23. I’m interested in all of them but would love to read the title: Farming The Woods as soon as possible. My partner, my son and I will be moving to our dream come true in the spring. 13 acres of dark Oregon forest that we’ll be homesteading. I plan to plant and harvest naturally through out the heavily wooded property. I can’t wait, and am reading all i can now in preparation. Thank you for your site. I’ve found it very helpful.

  24. The Wild Wisdom of Weeds. There are a lot of Weeds around my home that I would like more knowledge of. This book helps to fill that need.

  25. OMG….this is a hard one to pick between these great titles! I want to learn Intergrated Forest Managment, as well as growing different varieties of mushrooms, all of which would make us more self-sufficient. But the title “The Wild Wisdom of Weeds: 13 Essential Plants for Human Survival” grabbed my attentiion the most, as this is beyond self-sufficient, but survival! Thank you!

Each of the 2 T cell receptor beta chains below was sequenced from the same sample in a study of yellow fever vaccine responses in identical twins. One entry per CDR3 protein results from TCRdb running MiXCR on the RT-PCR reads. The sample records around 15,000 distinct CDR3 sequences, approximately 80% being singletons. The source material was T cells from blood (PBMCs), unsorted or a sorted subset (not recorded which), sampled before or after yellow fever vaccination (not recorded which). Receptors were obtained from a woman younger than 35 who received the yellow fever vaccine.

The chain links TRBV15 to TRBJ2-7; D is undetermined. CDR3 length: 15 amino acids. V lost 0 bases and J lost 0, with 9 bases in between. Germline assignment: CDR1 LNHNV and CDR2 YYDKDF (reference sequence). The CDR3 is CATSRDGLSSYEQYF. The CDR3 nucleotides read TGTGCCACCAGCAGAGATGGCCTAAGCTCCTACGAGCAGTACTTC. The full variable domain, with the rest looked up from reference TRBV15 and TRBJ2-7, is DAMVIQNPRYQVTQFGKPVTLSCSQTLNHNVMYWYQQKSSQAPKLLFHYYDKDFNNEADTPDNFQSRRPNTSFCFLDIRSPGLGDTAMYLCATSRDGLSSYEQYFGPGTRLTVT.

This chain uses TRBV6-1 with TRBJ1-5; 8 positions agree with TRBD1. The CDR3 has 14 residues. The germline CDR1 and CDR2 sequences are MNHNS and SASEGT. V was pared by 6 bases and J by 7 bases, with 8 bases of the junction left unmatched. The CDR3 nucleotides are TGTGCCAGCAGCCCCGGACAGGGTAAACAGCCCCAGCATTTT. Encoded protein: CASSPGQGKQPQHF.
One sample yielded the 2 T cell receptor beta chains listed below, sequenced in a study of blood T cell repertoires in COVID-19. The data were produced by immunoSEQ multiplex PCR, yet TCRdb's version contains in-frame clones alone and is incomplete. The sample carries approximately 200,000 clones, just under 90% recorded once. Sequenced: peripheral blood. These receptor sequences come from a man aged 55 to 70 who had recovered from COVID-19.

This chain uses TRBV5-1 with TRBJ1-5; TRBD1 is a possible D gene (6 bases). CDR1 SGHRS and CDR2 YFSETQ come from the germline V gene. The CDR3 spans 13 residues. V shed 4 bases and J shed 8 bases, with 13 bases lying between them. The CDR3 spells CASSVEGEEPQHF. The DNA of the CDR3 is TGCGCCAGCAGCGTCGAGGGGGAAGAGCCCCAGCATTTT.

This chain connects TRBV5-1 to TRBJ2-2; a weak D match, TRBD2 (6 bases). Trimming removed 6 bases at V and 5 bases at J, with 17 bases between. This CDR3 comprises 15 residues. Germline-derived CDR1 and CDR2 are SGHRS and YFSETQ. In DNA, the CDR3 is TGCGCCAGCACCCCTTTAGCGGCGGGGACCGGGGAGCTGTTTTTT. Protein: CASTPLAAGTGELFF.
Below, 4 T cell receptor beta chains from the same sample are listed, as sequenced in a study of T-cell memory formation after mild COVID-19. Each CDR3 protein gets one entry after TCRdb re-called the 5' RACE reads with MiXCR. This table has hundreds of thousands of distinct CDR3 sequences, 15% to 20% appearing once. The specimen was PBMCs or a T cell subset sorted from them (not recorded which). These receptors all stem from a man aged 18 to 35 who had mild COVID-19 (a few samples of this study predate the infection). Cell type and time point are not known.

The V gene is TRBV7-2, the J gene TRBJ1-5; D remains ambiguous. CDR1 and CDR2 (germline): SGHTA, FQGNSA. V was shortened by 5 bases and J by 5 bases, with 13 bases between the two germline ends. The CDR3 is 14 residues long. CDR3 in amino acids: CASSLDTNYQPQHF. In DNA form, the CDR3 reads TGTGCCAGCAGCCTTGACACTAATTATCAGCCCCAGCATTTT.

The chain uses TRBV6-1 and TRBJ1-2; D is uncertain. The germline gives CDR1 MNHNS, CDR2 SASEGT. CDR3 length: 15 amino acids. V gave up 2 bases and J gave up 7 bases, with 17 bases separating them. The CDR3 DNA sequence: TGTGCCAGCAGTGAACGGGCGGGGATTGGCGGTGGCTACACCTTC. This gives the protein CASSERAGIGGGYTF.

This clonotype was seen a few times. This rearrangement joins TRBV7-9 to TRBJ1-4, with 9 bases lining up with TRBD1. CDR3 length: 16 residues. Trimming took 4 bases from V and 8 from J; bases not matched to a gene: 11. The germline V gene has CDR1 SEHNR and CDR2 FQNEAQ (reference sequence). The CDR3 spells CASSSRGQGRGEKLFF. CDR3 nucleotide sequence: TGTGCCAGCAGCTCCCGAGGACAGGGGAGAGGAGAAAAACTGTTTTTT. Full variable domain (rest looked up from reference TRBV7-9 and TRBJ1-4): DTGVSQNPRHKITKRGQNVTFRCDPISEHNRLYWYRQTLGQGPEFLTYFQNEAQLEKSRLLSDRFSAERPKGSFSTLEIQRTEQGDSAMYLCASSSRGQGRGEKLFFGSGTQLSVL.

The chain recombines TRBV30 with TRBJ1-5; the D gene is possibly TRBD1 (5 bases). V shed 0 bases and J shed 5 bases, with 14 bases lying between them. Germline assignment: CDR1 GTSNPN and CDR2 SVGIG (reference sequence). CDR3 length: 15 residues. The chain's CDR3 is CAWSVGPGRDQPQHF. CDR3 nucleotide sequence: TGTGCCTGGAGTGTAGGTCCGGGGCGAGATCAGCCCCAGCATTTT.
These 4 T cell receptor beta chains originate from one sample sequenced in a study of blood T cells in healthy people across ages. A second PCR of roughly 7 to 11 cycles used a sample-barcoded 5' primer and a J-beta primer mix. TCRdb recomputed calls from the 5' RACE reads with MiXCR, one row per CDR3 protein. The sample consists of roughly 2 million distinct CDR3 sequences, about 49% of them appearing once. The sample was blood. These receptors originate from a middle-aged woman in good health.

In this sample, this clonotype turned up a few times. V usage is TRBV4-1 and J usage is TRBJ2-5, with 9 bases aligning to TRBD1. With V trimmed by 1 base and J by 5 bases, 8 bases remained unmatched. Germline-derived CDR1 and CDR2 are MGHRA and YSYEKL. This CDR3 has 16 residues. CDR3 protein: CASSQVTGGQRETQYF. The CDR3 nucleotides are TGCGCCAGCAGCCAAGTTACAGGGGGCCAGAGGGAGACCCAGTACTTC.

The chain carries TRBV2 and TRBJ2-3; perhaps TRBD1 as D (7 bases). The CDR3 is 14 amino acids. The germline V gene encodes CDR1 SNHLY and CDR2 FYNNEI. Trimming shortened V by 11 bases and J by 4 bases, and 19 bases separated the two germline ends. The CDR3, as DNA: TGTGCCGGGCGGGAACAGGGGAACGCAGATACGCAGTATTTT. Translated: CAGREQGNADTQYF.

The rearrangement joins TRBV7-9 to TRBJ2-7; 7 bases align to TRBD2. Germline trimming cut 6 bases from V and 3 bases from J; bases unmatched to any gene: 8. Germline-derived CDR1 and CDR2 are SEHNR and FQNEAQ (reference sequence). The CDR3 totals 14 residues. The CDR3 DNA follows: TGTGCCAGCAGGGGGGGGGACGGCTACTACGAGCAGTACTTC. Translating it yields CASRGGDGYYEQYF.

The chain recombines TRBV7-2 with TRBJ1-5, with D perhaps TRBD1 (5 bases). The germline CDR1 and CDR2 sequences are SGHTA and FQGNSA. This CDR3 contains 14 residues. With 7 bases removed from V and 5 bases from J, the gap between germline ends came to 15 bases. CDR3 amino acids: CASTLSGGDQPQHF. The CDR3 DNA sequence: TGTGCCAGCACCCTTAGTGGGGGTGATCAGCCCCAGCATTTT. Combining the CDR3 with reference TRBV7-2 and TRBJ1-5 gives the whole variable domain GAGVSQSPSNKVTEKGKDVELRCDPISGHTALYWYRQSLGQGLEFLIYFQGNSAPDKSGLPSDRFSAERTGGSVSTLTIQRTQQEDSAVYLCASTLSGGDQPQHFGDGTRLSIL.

26. I’m interested in all four of them, but particularly “Permaculture” and “Organic Mushroom Farming”.
    The “Wild Wisdom of Weeds” sounds interesting as well. I’ve already started my venture into wild edibles and medicinals so I’m always looking for more references to read and expand my knowledge.

  27. Mushrooms! Always has been a “to do” lesson for me.
    And weeds! Often I get side ways glances when I praise their benefits and unsung attributes.

  28. I am dreaming of growing mushrooms- have been for a while but my husband really is fascinated with making use of wild edibles and medicinals. It’s hard to pick but I sure would love have it!

  29. I think I would benefit most from the Wild Wisdom of Weeds. All of the books sound awesome but I could apply the knowledge from that one immediately as I don’t currently live near any forest. 🙂

  30. Would love to read ‘The Wild Wisdom of Weeds’, but considering I live in mostly forest, the forest gardening book looks very interesting!